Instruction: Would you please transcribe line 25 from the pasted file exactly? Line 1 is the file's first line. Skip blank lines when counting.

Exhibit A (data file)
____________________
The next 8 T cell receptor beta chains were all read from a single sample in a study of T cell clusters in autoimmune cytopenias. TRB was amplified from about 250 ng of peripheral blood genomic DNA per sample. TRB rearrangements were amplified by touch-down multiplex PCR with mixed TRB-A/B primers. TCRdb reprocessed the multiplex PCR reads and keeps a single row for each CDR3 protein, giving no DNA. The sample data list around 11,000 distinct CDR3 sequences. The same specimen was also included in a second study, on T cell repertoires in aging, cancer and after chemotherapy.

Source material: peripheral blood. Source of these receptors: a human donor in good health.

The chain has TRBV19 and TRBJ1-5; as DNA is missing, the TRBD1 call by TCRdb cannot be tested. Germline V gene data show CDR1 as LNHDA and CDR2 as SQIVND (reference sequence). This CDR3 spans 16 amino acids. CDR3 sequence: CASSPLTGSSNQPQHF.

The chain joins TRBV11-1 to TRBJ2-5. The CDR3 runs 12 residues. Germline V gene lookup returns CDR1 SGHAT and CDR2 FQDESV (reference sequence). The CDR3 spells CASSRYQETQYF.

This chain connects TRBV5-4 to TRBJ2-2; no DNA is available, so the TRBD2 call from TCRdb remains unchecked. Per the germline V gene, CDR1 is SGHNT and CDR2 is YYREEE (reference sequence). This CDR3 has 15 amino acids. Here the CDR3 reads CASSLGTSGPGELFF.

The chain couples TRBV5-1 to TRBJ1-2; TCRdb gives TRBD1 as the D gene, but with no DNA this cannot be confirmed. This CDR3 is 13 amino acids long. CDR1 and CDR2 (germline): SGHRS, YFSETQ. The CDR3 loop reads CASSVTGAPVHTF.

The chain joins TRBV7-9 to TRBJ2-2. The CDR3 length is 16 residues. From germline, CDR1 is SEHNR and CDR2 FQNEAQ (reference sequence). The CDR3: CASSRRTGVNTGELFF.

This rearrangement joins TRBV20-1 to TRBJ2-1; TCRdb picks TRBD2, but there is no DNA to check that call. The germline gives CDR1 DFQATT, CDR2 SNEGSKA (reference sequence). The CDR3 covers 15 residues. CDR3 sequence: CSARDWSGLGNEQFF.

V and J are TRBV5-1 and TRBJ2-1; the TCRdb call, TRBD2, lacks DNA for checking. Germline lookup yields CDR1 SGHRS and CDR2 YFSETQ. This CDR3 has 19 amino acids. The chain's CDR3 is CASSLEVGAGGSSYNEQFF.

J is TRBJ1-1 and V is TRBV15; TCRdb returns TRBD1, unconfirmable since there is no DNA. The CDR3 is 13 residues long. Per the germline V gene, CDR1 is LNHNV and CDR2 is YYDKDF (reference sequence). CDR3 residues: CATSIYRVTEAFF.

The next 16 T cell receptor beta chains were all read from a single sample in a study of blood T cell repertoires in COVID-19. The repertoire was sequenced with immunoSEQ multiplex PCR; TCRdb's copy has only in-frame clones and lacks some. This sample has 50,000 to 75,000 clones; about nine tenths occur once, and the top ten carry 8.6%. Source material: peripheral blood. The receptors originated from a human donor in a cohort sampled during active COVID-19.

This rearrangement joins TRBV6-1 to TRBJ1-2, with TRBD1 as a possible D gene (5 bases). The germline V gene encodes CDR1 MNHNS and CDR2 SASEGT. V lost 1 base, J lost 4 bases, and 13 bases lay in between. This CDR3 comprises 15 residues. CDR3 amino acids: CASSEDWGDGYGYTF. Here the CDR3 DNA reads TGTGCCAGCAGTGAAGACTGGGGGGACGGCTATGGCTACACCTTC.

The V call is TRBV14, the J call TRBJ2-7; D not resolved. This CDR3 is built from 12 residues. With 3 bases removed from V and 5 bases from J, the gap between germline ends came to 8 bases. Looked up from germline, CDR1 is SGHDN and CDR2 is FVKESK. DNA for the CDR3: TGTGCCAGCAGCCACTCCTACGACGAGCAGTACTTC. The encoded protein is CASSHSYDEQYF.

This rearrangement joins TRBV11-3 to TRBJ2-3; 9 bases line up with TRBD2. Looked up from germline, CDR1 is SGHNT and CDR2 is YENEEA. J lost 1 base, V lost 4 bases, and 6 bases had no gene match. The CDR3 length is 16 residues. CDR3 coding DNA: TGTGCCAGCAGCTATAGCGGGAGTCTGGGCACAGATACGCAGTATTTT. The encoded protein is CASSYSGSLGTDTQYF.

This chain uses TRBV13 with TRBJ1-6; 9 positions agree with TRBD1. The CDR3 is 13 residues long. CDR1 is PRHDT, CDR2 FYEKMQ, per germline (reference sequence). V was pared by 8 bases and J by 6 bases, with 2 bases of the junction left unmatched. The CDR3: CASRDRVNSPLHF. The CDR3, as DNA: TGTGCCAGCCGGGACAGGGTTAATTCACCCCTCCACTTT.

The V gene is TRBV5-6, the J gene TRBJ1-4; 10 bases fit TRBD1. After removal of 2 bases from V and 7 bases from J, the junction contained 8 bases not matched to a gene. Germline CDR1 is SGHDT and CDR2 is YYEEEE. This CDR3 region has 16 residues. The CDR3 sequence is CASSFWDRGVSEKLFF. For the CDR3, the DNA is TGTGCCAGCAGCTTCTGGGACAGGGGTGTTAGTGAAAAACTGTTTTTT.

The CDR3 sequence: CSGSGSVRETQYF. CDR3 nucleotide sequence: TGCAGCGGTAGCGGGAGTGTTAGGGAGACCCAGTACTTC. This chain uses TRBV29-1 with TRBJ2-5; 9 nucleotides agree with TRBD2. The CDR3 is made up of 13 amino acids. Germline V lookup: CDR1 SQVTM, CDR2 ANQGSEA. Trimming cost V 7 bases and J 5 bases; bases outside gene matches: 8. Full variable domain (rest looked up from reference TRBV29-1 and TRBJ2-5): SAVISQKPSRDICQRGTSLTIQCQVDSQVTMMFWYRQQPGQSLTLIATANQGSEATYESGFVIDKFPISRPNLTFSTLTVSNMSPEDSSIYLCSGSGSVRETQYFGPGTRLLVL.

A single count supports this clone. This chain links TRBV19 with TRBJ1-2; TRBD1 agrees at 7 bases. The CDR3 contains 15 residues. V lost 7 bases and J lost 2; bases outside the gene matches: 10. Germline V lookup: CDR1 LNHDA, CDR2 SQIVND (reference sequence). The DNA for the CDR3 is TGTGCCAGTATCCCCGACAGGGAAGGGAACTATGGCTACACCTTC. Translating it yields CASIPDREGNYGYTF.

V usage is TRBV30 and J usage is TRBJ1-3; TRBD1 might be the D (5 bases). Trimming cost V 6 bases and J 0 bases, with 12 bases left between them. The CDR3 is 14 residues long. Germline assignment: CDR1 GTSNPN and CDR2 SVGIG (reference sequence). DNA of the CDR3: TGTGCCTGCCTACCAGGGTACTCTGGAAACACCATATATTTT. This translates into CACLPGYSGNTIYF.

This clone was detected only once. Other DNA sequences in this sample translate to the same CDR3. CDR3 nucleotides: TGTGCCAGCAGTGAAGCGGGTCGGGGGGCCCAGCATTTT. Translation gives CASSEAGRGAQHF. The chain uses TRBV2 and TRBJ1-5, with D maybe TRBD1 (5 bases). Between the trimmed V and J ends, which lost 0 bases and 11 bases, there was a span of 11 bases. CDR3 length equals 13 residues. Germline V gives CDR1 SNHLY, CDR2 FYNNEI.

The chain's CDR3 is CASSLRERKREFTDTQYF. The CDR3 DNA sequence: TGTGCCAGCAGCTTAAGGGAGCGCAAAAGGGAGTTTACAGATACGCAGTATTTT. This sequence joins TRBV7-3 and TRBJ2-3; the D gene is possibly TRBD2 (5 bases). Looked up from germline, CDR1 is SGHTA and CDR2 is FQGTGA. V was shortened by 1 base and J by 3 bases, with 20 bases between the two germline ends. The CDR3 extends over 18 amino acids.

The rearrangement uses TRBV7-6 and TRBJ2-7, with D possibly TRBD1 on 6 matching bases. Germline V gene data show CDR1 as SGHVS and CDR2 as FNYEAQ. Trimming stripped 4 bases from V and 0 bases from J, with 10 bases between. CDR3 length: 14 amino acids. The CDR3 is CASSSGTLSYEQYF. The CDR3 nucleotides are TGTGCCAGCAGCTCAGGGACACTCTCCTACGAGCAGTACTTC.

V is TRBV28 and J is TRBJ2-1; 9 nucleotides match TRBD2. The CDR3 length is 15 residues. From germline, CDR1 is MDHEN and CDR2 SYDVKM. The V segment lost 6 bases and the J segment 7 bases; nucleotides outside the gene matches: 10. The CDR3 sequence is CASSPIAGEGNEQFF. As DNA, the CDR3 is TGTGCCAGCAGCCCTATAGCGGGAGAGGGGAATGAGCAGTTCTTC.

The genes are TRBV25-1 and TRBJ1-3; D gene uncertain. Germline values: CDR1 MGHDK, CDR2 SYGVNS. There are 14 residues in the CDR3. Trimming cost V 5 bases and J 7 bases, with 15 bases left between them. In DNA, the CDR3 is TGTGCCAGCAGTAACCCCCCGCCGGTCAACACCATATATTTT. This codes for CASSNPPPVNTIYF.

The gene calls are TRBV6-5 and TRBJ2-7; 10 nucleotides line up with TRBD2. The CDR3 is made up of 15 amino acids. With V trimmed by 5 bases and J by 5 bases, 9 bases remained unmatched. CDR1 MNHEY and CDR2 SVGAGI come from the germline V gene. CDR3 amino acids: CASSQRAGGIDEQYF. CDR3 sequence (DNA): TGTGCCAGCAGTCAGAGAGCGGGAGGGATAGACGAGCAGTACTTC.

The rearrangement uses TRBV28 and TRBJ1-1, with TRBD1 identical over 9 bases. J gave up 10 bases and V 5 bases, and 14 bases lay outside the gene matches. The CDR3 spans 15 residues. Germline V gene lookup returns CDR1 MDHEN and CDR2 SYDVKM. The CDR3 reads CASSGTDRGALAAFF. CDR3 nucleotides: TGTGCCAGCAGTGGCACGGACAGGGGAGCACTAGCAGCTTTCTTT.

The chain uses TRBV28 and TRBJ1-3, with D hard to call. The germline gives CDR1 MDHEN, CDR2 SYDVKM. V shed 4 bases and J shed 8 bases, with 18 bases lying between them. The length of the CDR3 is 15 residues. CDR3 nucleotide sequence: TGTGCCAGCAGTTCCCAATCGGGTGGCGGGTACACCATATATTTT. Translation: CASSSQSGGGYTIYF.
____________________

The gene calls are TRBV6-5 and TRBJ2-7; 10 nucleotides line up with TRBD2. The CDR3 is made up of 15 amino acids. With V trimmed by 5 bases and J by 5 bases, 9 bases remained unmatched. CDR1 MNHEY and CDR2 SVGAGI come from the germline V gene. CDR3 amino acids: CASSQRAGGIDEQYF. CDR3 sequence (DNA): TGTGCCAGCAGTCAGAGAGCGGGAGGGATAGACGAGCAGTACTTC.